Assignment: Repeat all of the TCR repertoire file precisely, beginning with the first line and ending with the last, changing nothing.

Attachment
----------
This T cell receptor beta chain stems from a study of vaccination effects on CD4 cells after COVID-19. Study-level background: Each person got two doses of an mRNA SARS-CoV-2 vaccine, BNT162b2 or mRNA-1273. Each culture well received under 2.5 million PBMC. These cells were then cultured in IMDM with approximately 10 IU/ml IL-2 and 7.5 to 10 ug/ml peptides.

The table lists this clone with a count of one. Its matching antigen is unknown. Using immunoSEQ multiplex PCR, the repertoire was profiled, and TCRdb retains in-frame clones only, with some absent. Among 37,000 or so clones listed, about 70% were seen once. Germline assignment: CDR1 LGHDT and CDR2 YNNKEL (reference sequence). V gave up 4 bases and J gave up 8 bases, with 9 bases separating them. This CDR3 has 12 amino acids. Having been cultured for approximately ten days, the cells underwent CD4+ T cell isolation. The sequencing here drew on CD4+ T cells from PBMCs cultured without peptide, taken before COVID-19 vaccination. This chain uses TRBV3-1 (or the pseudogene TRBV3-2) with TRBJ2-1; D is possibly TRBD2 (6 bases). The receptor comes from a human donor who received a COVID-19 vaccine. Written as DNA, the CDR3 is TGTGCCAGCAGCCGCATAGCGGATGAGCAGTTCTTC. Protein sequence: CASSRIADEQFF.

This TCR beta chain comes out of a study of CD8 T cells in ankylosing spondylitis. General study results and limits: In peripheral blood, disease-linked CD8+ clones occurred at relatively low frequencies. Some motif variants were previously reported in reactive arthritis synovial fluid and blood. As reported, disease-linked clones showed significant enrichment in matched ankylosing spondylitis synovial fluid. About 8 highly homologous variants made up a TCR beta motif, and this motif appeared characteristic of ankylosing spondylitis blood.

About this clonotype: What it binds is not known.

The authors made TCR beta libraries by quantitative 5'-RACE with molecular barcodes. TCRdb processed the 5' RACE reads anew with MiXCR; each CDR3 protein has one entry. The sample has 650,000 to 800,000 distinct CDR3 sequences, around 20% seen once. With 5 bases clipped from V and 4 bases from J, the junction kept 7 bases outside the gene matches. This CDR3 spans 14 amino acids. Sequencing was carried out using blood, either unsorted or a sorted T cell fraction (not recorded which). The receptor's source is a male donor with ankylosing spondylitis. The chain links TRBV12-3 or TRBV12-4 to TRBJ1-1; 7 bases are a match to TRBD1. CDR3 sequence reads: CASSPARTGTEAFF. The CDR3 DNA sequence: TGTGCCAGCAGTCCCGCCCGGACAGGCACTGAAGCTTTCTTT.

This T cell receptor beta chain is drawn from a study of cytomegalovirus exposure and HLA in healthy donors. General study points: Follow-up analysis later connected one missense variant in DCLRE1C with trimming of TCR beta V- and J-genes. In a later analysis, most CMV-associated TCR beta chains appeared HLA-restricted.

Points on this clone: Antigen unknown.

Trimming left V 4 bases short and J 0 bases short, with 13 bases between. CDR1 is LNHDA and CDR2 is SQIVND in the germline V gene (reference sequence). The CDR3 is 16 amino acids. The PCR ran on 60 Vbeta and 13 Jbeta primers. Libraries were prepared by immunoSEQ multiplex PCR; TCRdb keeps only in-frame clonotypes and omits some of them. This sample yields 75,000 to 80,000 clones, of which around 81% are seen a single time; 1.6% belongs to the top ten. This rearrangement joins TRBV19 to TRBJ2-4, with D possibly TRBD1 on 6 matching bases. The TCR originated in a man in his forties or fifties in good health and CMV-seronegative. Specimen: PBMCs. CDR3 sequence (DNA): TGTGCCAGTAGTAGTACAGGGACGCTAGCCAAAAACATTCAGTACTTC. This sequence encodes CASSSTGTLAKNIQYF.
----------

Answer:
This T cell receptor beta chain stems from a study of vaccination effects on CD4 cells after COVID-19. Study-level background: Each person got two doses of an mRNA SARS-CoV-2 vaccine, BNT162b2 or mRNA-1273. Each culture well received under 2.5 million PBMC. These cells were then cultured in IMDM with approximately 10 IU/ml IL-2 and 7.5 to 10 ug/ml peptides.

The table lists this clone with a count of one. Its matching antigen is unknown. Using immunoSEQ multiplex PCR, the repertoire was profiled, and TCRdb retains in-frame clones only, with some absent. Among 37,000 or so clones listed, about 70% were seen once. Germline assignment: CDR1 LGHDT and CDR2 YNNKEL (reference sequence). V gave up 4 bases and J gave up 8 bases, with 9 bases separating them. This CDR3 has 12 amino acids. Having been cultured for approximately ten days, the cells underwent CD4+ T cell isolation. The sequencing here drew on CD4+ T cells from PBMCs cultured without peptide, taken before COVID-19 vaccination. This chain uses TRBV3-1 (or the pseudogene TRBV3-2) with TRBJ2-1; D is possibly TRBD2 (6 bases). The receptor comes from a human donor who received a COVID-19 vaccine. Written as DNA, the CDR3 is TGTGCCAGCAGCCGCATAGCGGATGAGCAGTTCTTC. Protein sequence: CASSRIADEQFF.

This TCR beta chain comes out of a study of CD8 T cells in ankylosing spondylitis. General study results and limits: In peripheral blood, disease-linked CD8+ clones occurred at relatively low frequencies. Some motif variants were previously reported in reactive arthritis synovial fluid and blood. As reported, disease-linked clones showed significant enrichment in matched ankylosing spondylitis synovial fluid. About 8 highly homologous variants made up a TCR beta motif, and this motif appeared characteristic of ankylosing spondylitis blood.

About this clonotype: What it binds is not known.

The authors made TCR beta libraries by quantitative 5'-RACE with molecular barcodes. TCRdb processed the 5' RACE reads anew with MiXCR; each CDR3 protein has one entry. The sample has 650,000 to 800,000 distinct CDR3 sequences, around 20% seen once. With 5 bases clipped from V and 4 bases from J, the junction kept 7 bases outside the gene matches. This CDR3 spans 14 amino acids. Sequencing was carried out using blood, either unsorted or a sorted T cell fraction (not recorded which). The receptor's source is a male donor with ankylosing spondylitis. The chain links TRBV12-3 or TRBV12-4 to TRBJ1-1; 7 bases are a match to TRBD1. CDR3 sequence reads: CASSPARTGTEAFF. The CDR3 DNA sequence: TGTGCCAGCAGTCCCGCCCGGACAGGCACTGAAGCTTTCTTT.

This T cell receptor beta chain is drawn from a study of cytomegalovirus exposure and HLA in healthy donors. General study points: Follow-up analysis later connected one missense variant in DCLRE1C with trimming of TCR beta V- and J-genes. In a later analysis, most CMV-associated TCR beta chains appeared HLA-restricted.

Points on this clone: Antigen unknown.

Trimming left V 4 bases short and J 0 bases short, with 13 bases between. CDR1 is LNHDA and CDR2 is SQIVND in the germline V gene (reference sequence). The CDR3 is 16 amino acids. The PCR ran on 60 Vbeta and 13 Jbeta primers. Libraries were prepared by immunoSEQ multiplex PCR; TCRdb keeps only in-frame clonotypes and omits some of them. This sample yields 75,000 to 80,000 clones, of which around 81% are seen a single time; 1.6% belongs to the top ten. This rearrangement joins TRBV19 to TRBJ2-4, with D possibly TRBD1 on 6 matching bases. The TCR originated in a man in his forties or fifties in good health and CMV-seronegative. Specimen: PBMCs. CDR3 sequence (DNA): TGTGCCAGTAGTAGTACAGGGACGCTAGCCAAAAACATTCAGTACTTC. This sequence encodes CASSSTGTLAKNIQYF.